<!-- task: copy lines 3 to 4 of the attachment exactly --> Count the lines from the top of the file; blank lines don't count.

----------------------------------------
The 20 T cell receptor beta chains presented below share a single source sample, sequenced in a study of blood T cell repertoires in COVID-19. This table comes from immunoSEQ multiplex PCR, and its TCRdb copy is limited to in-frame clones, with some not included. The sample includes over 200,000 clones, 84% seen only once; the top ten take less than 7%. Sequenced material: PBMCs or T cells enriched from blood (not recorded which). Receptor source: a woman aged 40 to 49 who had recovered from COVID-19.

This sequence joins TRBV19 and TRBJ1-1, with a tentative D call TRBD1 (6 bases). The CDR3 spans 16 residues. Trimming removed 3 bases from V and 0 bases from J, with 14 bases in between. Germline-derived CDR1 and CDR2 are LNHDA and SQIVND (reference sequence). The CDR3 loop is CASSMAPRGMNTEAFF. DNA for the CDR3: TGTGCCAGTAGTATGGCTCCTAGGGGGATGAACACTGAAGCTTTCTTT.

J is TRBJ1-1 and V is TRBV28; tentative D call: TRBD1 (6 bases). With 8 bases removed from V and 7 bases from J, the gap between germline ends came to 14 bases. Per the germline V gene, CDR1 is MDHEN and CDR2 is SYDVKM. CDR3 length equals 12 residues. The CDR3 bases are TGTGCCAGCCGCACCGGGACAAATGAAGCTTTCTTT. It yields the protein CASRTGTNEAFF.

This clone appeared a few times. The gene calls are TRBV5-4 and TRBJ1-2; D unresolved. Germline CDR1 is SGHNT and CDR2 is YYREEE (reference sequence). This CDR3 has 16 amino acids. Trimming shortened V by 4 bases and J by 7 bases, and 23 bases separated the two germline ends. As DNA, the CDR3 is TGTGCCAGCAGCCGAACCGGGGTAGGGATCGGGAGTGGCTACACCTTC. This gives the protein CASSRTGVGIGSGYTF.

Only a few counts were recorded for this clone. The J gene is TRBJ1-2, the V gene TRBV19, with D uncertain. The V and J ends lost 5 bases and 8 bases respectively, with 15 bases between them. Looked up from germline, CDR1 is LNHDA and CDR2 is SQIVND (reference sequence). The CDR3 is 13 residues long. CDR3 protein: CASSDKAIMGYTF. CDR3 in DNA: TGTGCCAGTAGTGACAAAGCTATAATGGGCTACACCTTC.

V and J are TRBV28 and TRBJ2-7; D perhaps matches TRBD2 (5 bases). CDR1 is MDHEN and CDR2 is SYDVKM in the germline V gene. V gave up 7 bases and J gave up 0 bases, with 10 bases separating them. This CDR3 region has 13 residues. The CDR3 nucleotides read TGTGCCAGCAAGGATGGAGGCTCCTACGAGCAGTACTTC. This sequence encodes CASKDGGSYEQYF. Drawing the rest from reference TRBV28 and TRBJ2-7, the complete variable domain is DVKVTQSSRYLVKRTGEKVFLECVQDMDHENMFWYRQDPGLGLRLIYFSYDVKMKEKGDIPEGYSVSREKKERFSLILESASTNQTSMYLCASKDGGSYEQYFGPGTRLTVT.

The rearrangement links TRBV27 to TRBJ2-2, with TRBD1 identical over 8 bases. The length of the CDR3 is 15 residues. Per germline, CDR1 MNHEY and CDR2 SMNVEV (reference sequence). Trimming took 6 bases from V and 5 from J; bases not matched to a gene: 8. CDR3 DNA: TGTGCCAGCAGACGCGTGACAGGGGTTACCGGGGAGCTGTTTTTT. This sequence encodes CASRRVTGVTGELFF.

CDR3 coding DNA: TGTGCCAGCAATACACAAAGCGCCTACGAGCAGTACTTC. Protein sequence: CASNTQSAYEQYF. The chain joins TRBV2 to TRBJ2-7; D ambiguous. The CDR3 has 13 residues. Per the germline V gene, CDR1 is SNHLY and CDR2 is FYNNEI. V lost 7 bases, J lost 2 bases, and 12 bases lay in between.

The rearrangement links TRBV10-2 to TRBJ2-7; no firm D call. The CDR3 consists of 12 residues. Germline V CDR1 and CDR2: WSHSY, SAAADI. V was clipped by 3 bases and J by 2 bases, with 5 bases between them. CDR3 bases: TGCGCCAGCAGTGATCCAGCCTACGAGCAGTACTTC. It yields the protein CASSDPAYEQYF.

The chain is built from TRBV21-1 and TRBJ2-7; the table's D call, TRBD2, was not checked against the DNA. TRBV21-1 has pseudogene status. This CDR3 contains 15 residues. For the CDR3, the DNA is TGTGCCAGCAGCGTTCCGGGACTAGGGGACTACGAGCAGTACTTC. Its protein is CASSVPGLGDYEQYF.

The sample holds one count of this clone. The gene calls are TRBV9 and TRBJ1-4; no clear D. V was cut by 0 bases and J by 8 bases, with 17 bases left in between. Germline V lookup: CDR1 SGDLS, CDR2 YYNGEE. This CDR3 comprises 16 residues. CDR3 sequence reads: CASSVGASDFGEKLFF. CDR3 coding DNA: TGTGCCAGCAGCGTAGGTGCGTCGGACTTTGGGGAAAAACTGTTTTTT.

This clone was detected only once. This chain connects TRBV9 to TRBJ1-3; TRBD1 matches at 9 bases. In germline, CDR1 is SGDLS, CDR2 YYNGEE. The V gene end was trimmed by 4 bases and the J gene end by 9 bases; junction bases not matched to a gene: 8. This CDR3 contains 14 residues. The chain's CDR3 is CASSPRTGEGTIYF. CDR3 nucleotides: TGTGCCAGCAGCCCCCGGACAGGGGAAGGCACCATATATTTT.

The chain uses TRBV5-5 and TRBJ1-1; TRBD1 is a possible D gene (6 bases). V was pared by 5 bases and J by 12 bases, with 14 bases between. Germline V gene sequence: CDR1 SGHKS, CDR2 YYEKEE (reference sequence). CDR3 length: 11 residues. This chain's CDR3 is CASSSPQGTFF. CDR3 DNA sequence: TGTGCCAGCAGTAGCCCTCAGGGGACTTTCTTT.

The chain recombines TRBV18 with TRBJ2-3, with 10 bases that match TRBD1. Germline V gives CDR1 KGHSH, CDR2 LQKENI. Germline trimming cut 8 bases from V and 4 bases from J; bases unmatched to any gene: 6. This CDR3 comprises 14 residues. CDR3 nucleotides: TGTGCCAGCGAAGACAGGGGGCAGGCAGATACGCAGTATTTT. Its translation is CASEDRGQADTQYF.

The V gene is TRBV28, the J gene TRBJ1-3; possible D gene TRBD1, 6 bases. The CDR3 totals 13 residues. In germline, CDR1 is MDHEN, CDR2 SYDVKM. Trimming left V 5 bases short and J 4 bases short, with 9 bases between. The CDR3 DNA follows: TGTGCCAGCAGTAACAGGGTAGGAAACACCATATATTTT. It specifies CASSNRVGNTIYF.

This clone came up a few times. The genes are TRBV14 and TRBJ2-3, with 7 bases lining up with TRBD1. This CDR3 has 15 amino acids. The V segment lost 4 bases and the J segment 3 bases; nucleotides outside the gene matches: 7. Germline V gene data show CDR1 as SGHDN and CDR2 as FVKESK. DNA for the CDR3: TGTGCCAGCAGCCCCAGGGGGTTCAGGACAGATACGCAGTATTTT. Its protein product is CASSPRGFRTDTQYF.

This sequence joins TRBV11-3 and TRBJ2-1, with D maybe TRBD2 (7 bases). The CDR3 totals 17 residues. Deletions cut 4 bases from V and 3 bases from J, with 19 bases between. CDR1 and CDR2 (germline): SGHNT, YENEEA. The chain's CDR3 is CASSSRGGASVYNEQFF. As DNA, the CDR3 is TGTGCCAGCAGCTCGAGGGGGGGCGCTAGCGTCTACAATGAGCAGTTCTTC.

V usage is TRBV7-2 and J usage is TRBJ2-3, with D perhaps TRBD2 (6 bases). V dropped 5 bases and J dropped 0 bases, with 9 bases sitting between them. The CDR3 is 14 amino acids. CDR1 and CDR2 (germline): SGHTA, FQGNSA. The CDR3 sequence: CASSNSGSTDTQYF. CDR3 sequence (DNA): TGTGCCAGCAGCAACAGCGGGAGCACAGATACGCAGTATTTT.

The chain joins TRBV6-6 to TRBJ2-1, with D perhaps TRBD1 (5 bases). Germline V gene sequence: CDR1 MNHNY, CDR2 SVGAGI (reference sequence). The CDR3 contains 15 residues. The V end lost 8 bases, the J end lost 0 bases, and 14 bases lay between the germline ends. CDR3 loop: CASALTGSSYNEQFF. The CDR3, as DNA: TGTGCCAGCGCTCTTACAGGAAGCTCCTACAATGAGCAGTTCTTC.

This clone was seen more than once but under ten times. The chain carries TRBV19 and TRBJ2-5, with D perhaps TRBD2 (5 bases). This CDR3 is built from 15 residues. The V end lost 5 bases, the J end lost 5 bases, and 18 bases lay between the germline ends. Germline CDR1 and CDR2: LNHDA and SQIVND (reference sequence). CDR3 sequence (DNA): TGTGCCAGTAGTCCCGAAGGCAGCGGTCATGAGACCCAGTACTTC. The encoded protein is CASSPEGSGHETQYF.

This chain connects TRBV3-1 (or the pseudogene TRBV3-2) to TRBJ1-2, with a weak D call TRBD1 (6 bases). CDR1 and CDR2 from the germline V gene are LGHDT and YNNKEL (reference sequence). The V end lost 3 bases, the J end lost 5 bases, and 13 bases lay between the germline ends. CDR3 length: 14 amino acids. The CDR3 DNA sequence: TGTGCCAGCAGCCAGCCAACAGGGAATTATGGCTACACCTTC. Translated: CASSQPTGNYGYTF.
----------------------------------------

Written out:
J is TRBJ1-1 and V is TRBV28; tentative D call: TRBD1 (6 bases). With 8 bases removed from V and 7 bases from J, the gap between germline ends came to 14 bases. Per the germline V gene, CDR1 is MDHEN and CDR2 is SYDVKM. CDR3 length equals 12 residues. The CDR3 bases are TGTGCCAGCCGCACCGGGACAAATGAAGCTTTCTTT. It yields the protein CASRTGTNEAFF.

This clone appeared a few times. The gene calls are TRBV5-4 and TRBJ1-2; D unresolved. Germline CDR1 is SGHNT and CDR2 is YYREEE (reference sequence). This CDR3 has 16 amino acids. Trimming shortened V by 4 bases and J by 7 bases, and 23 bases separated the two germline ends. As DNA, the CDR3 is TGTGCCAGCAGCCGAACCGGGGTAGGGATCGGGAGTGGCTACACCTTC. This gives the protein CASSRTGVGIGSGYTF.